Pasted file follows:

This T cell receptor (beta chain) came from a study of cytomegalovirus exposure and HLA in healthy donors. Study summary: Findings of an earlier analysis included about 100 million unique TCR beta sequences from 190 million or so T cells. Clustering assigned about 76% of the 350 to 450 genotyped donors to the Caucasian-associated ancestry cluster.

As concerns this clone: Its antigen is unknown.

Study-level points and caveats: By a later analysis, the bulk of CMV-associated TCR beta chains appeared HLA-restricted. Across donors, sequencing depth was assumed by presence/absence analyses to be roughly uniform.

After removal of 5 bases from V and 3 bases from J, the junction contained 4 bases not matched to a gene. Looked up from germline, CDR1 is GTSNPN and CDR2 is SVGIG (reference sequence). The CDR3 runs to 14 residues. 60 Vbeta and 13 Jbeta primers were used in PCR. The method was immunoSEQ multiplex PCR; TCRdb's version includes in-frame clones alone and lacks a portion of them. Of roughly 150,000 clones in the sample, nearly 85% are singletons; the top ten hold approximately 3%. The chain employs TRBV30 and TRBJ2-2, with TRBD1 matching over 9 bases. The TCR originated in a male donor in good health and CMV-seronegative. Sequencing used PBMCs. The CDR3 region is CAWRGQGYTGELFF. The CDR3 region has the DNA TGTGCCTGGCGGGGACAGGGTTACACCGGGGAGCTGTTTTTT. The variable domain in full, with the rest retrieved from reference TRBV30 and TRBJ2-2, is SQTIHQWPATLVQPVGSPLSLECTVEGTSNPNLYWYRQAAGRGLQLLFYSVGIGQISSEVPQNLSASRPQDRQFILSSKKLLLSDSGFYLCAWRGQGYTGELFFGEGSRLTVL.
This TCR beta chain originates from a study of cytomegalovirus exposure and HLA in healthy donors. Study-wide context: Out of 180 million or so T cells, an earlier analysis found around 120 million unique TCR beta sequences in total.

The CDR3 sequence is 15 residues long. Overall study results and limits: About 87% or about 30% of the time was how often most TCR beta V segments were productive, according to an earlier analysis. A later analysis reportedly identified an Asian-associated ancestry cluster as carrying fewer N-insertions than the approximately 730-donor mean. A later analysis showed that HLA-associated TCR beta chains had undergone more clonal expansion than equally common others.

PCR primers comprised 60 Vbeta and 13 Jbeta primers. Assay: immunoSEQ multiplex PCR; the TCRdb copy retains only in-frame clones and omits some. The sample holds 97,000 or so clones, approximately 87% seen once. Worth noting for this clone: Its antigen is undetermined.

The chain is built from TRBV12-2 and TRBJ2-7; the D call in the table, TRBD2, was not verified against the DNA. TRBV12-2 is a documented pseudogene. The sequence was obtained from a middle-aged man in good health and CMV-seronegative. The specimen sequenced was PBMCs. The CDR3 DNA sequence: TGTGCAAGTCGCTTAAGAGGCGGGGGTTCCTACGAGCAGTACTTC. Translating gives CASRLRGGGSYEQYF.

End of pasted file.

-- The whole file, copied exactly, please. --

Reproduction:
This T cell receptor (beta chain) came from a study of cytomegalovirus exposure and HLA in healthy donors. Study summary: Findings of an earlier analysis included about 100 million unique TCR beta sequences from 190 million or so T cells. Clustering assigned about 76% of the 350 to 450 genotyped donors to the Caucasian-associated ancestry cluster.

As concerns this clone: Its antigen is unknown.

Study-level points and caveats: By a later analysis, the bulk of CMV-associated TCR beta chains appeared HLA-restricted. Across donors, sequencing depth was assumed by presence/absence analyses to be roughly uniform.

After removal of 5 bases from V and 3 bases from J, the junction contained 4 bases not matched to a gene. Looked up from germline, CDR1 is GTSNPN and CDR2 is SVGIG (reference sequence). The CDR3 runs to 14 residues. 60 Vbeta and 13 Jbeta primers were used in PCR. The method was immunoSEQ multiplex PCR; TCRdb's version includes in-frame clones alone and lacks a portion of them. Of roughly 150,000 clones in the sample, nearly 85% are singletons; the top ten hold approximately 3%. The chain employs TRBV30 and TRBJ2-2, with TRBD1 matching over 9 bases. The TCR originated in a male donor in good health and CMV-seronegative. Sequencing used PBMCs. The CDR3 region is CAWRGQGYTGELFF. The CDR3 region has the DNA TGTGCCTGGCGGGGACAGGGTTACACCGGGGAGCTGTTTTTT. The variable domain in full, with the rest retrieved from reference TRBV30 and TRBJ2-2, is SQTIHQWPATLVQPVGSPLSLECTVEGTSNPNLYWYRQAAGRGLQLLFYSVGIGQISSEVPQNLSASRPQDRQFILSSKKLLLSDSGFYLCAWRGQGYTGELFFGEGSRLTVL.
This TCR beta chain originates from a study of cytomegalovirus exposure and HLA in healthy donors. Study-wide context: Out of 180 million or so T cells, an earlier analysis found around 120 million unique TCR beta sequences in total.

The CDR3 sequence is 15 residues long. Overall study results and limits: About 87% or about 30% of the time was how often most TCR beta V segments were productive, according to an earlier analysis. A later analysis reportedly identified an Asian-associated ancestry cluster as carrying fewer N-insertions than the approximately 730-donor mean. A later analysis showed that HLA-associated TCR beta chains had undergone more clonal expansion than equally common others.

PCR primers comprised 60 Vbeta and 13 Jbeta primers. Assay: immunoSEQ multiplex PCR; the TCRdb copy retains only in-frame clones and omits some. The sample holds 97,000 or so clones, approximately 87% seen once. Worth noting for this clone: Its antigen is undetermined.

The chain is built from TRBV12-2 and TRBJ2-7; the D call in the table, TRBD2, was not verified against the DNA. TRBV12-2 is a documented pseudogene. The sequence was obtained from a middle-aged man in good health and CMV-seronegative. The specimen sequenced was PBMCs. The CDR3 DNA sequence: TGTGCAAGTCGCTTAAGAGGCGGGGGTTCCTACGAGCAGTACTTC. Translating gives CASRLRGGGSYEQYF.